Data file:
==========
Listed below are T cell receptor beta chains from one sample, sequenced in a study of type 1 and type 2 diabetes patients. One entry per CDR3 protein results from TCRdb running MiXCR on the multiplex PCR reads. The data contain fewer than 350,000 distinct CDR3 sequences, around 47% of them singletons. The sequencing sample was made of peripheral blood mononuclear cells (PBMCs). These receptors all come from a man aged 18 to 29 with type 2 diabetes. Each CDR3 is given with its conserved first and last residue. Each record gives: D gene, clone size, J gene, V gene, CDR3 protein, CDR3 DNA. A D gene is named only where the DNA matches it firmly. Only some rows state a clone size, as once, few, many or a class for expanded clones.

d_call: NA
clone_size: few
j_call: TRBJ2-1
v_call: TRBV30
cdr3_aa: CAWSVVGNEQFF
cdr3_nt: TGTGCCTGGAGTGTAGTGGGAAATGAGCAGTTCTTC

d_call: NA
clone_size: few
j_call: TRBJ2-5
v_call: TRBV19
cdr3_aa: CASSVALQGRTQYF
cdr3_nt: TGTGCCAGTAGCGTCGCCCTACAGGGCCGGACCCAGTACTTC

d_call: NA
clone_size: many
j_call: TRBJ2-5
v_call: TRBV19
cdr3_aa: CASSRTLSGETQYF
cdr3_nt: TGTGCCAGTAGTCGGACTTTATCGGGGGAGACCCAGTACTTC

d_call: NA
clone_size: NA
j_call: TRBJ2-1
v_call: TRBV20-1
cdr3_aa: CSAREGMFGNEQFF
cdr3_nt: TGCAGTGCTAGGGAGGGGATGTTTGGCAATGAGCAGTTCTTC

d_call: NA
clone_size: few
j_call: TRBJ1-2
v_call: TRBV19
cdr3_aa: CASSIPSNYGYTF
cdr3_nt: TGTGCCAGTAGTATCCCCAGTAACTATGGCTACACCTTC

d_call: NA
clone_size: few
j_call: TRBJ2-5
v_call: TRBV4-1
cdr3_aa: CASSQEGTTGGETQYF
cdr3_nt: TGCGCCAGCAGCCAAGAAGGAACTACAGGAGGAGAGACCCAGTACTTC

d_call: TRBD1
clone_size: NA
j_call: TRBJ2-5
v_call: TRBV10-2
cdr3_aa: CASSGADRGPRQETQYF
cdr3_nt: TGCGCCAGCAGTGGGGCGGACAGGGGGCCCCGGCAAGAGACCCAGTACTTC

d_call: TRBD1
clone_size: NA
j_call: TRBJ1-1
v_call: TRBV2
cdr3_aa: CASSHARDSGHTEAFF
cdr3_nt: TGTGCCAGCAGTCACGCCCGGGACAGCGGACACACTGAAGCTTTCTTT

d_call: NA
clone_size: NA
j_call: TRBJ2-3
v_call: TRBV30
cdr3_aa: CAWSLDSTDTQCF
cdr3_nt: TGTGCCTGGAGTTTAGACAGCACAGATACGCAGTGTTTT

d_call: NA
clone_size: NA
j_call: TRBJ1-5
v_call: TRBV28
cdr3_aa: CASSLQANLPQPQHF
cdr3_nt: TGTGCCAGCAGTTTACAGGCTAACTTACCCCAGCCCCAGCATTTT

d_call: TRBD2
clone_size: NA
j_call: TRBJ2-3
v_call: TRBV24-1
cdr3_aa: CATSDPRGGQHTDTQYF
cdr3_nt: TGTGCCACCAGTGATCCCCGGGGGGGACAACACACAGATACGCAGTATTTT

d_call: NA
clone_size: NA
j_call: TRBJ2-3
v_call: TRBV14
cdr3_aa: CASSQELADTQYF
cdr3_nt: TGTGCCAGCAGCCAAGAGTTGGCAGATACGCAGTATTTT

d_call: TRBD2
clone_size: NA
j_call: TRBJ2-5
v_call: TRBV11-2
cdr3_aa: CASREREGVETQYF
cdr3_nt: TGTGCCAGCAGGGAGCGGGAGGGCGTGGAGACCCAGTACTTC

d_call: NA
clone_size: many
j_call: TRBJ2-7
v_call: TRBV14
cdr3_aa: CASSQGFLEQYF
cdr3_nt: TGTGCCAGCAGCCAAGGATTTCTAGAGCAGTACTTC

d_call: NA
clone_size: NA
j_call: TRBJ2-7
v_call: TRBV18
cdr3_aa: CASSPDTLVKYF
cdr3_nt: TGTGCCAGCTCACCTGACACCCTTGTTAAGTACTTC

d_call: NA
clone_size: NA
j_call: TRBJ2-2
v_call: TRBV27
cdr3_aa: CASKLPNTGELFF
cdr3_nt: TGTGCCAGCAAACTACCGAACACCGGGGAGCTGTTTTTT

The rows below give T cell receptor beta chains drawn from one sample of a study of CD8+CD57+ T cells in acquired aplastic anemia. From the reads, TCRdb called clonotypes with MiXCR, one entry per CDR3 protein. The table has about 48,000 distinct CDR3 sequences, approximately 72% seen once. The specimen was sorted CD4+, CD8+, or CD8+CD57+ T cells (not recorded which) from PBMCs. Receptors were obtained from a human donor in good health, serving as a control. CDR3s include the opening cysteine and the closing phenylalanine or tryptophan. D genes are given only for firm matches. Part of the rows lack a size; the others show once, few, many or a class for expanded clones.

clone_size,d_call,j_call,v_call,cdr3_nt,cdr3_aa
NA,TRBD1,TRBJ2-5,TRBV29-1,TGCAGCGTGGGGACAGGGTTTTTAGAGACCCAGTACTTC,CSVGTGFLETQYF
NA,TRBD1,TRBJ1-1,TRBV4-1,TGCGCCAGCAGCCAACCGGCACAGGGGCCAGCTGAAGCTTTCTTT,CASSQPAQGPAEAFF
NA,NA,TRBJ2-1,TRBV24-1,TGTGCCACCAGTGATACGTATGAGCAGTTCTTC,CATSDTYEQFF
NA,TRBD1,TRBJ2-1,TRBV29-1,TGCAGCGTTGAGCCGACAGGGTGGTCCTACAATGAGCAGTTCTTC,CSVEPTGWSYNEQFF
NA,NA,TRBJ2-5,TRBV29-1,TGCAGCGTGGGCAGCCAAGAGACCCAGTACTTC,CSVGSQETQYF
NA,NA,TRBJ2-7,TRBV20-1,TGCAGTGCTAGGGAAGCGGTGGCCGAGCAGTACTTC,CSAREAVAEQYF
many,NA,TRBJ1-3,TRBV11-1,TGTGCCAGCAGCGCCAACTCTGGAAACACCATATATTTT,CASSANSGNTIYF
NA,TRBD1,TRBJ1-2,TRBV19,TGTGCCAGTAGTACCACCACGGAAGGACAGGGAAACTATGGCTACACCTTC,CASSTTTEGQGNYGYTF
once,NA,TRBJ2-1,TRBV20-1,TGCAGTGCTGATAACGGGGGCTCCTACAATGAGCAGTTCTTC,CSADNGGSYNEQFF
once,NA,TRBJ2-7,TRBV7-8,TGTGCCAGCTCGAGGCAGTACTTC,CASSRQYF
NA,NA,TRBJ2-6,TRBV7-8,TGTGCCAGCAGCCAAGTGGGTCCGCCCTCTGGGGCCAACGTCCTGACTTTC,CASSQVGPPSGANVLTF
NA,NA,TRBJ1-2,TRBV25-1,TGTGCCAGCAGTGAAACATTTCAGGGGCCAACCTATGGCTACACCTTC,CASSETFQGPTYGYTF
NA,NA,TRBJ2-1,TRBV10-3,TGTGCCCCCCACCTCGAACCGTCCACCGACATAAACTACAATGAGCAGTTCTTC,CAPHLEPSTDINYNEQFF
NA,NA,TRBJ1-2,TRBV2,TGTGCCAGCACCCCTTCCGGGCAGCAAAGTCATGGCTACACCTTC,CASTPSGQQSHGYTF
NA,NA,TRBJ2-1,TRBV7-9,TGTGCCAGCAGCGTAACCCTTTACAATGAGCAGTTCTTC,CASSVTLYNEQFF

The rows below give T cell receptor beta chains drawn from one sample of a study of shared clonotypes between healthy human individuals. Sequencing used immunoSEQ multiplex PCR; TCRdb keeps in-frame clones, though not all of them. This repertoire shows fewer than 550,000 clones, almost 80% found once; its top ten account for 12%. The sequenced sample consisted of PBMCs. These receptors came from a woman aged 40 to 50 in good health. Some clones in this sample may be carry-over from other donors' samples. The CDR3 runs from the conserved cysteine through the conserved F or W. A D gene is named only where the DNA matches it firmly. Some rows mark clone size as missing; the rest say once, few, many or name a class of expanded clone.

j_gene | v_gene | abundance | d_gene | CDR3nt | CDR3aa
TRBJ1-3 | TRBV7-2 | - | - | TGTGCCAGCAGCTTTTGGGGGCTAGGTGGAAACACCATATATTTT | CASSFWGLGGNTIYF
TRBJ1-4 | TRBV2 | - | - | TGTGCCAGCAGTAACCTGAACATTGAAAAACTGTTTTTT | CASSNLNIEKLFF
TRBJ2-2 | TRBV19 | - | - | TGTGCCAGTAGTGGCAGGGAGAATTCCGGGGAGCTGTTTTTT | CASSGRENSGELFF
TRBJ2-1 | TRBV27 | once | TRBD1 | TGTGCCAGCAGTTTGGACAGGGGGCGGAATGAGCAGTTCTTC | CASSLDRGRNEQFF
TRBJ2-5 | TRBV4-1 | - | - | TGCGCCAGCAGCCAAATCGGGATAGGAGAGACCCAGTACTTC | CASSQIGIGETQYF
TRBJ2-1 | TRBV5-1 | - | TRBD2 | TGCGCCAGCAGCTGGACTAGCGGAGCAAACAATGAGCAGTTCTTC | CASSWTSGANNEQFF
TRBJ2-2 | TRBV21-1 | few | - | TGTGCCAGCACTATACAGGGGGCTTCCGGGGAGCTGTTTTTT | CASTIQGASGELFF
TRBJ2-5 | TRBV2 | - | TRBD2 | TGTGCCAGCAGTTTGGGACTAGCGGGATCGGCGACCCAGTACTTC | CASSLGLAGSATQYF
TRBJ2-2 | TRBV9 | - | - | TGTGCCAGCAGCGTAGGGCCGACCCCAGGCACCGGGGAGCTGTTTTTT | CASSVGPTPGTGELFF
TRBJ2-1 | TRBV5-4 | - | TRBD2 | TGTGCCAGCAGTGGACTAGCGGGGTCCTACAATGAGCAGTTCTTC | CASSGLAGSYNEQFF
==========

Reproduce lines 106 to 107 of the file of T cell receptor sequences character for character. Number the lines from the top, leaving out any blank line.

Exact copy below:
many,NA,TRBJ1-3,TRBV11-1,TGTGCCAGCAGCGCCAACTCTGGAAACACCATATATTTT,CASSANSGNTIYF
NA,TRBD1,TRBJ1-2,TRBV19,TGTGCCAGTAGTACCACCACGGAAGGACAGGGAAACTATGGCTACACCTTC,CASSTTTEGQGNYGYTF